Exploding Duramax Silverado Rocks Ultimate Callout Challenge
Catastrophic diesel explosion by one team’s Silverado turns into a runaway firestorm seconds into dyno run.
The Duramax diesel used in the Silverado and Silverado HD is a powerful mill. The L5P version (made since 2017) makes 445 horses and an astounding 910 lb-ft of redwood stump-pulling torque, while performance upgrades from the factory squeeze out 550 stout stallions and 1,050 lb-ft of mountain-pulling torque.
For some, that’s still not enough. The crew behind YouTube channel 1320video was attending their first-ever Ultimate Callout Challenge at Lucas Oil Raceway in Brownsburg, Indiana when they got more than they bargained for from the Duramax-powered Silverado of Michigan-based Dirty Hooker Diesel.
According to 1320video, each truck competing in the UCC must do a run on the strip, a dyno pull, and a sled pull for the chance to take home the crown as that year’s champ. The DDH Silverado, campaigned by shop owner Tony Burkhard, did fairly well on the first course, knocking out a time of 5.621 seconds at 135.39 down the eighth-mile. But the next event had a few of the members concerned about what could happen.
“We just put it together last Sunday,” said Burkhard. “[We’re hoping] it stays together and makes a good number. I’ll tell ya in about 20 minutes.”
The monster Silverado locked and loaded upon the dyno, the Duramax reached 1,572 horsepower and 1,799 lb-ft of torque before the inevitable happened: it blew up.
Unfortunately, the explosion took out more than the front clip of the Silverado. The resulting damage immediately caused the diesel to run away on the dyno, continuously pumping flames into the air while everyone did their part to put out the towering inferno. The Duramax howled in anguish for what seemed like an eternity before it finally died in a fog of fire extinguishers.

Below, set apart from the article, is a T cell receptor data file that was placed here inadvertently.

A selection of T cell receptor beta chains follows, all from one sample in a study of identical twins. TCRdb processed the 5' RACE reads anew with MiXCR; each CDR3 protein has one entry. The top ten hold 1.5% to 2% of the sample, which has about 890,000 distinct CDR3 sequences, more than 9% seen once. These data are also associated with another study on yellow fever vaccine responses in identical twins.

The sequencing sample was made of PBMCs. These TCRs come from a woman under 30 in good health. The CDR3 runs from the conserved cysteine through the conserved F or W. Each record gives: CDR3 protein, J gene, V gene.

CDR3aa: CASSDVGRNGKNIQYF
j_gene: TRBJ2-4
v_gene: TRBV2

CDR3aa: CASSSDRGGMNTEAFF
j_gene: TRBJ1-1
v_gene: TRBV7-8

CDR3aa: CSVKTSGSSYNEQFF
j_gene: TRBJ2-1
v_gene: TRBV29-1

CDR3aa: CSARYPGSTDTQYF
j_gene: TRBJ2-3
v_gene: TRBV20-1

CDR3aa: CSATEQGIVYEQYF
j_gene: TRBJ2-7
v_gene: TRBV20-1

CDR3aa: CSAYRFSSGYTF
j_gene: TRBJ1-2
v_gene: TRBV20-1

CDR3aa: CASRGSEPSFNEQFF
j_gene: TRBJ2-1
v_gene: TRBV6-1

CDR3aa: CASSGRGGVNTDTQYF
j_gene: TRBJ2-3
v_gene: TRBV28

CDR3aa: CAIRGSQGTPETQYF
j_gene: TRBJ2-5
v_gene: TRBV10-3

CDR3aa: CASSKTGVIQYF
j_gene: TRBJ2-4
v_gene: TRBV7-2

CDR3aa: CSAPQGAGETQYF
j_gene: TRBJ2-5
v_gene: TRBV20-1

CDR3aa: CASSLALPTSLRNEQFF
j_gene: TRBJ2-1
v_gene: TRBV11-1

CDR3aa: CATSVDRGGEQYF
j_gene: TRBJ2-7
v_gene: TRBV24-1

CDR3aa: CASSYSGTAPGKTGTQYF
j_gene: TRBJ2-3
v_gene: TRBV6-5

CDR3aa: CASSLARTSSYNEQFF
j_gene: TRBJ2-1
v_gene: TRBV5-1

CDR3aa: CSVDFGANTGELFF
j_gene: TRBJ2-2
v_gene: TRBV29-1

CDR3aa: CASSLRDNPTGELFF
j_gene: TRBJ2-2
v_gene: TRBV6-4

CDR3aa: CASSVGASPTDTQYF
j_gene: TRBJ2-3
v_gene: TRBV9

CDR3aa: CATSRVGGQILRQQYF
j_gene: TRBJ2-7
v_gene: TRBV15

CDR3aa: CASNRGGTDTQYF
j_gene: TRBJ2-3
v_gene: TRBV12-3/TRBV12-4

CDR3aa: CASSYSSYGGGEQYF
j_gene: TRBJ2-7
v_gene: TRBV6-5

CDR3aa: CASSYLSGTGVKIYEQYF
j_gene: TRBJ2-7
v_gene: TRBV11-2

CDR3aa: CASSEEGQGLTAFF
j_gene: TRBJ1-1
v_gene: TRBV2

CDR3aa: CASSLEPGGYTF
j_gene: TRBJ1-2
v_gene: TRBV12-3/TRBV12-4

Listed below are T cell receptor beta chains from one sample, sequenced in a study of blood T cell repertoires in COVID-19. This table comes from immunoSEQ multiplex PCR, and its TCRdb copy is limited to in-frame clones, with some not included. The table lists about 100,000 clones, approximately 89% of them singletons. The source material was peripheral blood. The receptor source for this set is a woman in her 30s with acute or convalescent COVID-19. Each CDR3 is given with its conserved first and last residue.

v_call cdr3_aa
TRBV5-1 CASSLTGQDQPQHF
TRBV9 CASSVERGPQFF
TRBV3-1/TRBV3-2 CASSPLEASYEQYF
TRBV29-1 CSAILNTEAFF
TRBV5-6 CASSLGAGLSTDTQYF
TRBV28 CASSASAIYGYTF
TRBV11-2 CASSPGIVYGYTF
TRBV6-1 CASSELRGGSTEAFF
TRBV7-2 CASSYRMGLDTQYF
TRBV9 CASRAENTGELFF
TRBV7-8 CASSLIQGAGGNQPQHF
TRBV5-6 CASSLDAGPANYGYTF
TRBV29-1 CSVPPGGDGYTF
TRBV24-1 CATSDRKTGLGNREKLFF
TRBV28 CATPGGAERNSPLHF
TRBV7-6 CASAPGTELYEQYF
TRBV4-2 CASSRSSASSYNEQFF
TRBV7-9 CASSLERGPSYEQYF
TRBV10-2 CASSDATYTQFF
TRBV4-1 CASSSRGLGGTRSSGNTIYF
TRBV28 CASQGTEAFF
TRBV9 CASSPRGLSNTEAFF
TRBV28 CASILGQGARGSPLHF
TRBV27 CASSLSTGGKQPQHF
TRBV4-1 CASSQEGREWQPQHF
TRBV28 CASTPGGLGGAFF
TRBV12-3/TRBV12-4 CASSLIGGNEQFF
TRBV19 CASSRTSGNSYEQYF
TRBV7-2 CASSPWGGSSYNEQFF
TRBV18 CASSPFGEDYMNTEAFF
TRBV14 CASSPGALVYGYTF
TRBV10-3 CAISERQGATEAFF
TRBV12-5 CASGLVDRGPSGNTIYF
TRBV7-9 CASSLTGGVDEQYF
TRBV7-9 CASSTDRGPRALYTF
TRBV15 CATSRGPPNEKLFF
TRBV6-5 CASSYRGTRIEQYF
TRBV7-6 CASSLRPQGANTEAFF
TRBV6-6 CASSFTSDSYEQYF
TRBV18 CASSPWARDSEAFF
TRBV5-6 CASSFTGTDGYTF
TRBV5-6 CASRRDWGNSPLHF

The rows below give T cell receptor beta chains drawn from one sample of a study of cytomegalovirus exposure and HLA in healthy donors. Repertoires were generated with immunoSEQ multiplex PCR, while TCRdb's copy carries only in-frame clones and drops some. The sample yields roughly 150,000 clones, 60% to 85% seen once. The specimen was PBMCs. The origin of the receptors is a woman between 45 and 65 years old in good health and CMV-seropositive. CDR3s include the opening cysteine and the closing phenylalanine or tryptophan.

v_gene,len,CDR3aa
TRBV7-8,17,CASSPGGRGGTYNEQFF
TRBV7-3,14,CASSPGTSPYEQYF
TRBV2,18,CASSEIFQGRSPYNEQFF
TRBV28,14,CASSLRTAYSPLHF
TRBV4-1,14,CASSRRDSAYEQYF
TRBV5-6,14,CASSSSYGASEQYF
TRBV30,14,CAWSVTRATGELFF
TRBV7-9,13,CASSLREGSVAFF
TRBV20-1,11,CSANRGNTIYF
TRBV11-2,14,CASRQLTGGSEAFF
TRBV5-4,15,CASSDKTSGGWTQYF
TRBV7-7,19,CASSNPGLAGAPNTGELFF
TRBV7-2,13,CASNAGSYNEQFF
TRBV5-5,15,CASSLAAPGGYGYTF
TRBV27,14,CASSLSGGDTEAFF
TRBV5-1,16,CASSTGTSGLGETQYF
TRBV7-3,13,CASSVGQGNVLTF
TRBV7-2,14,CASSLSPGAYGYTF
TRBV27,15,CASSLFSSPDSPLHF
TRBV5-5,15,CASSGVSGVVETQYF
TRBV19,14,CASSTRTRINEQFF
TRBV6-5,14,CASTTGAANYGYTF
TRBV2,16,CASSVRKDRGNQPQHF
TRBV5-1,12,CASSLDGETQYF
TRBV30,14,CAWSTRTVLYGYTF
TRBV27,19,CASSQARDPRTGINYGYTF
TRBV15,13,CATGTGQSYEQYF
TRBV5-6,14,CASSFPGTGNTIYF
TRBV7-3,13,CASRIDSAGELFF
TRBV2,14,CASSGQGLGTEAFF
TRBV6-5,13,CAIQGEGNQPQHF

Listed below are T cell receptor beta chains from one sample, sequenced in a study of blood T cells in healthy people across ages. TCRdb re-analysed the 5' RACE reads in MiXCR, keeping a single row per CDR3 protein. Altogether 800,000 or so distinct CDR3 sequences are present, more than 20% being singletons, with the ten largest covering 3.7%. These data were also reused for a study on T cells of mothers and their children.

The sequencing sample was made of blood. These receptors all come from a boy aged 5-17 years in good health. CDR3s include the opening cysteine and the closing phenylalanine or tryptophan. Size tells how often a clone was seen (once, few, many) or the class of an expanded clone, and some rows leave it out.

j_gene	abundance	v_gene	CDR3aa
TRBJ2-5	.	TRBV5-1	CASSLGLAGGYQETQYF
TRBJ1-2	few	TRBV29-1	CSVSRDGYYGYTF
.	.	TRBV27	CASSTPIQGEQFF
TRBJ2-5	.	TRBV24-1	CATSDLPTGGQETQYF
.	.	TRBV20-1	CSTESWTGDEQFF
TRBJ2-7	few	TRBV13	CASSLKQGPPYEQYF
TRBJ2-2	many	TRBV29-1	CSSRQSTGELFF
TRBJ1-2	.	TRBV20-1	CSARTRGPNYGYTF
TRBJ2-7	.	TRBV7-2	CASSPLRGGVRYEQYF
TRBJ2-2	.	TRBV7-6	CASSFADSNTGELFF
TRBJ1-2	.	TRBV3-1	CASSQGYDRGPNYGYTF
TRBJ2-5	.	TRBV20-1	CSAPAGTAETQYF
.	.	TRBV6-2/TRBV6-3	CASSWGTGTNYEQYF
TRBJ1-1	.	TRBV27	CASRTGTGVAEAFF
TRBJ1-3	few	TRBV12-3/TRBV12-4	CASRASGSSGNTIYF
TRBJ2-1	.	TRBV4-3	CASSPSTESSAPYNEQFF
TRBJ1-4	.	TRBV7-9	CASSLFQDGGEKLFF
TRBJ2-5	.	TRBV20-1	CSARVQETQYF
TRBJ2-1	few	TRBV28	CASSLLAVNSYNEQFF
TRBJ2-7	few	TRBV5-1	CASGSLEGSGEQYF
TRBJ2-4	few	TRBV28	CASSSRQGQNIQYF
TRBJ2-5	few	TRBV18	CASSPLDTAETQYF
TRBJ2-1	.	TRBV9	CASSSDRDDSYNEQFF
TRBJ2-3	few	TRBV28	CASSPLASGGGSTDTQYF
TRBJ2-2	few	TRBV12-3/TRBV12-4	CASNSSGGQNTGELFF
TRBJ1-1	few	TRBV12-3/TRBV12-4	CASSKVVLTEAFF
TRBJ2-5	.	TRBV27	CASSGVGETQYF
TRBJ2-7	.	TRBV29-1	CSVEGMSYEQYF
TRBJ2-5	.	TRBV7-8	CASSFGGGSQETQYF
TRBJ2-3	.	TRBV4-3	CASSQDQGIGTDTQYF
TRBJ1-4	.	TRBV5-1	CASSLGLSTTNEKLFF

“Near as we can tell, [the] charger exploded,” said Burkhard. “When it launched the turbine wheel out, it blew the elbow off of it. It went back, hit the cold side just above the air intake, which aspirated the engine. Then, there was nothing stopping it, and all the shut-offs would’ve failed. It continued backwards, hit the breather filter, sheared that off, and shattered the windshield. It just rain away on its own oil after that. There was no way we could stop it.”
Burkhard added that his driver, Mark Broviac, escaped unharmed from the Silverado fireball, along with the two operators of the dyno. He also presented the remains of the LMM’s turbo’s compressor wheel from his pocket, amounting to little more than shrapnel.
“It was a little warm,” Broviac said of his experience behind the wheel of exploding Silverado. “I had a fire suit on. The firewall did its job, kept the debris out. The smoke it did not keep out. Shut everything off. Stood on the brake pedal trying to stop it, but psh. By the time I went to get out, it was full of white smoke, couldn’t see anything. Held my breath trying to find the door handle, got to the point where I was like, ‘Yeah, gonna have to breathe now.’ Ricky Bobby-bailed out the window.”
Broviac added that the DDH team were working hard to rebuild the truck in time for the sled pull, proclaiming that if any team was going to fix the diesel Hindenburg, it would be them.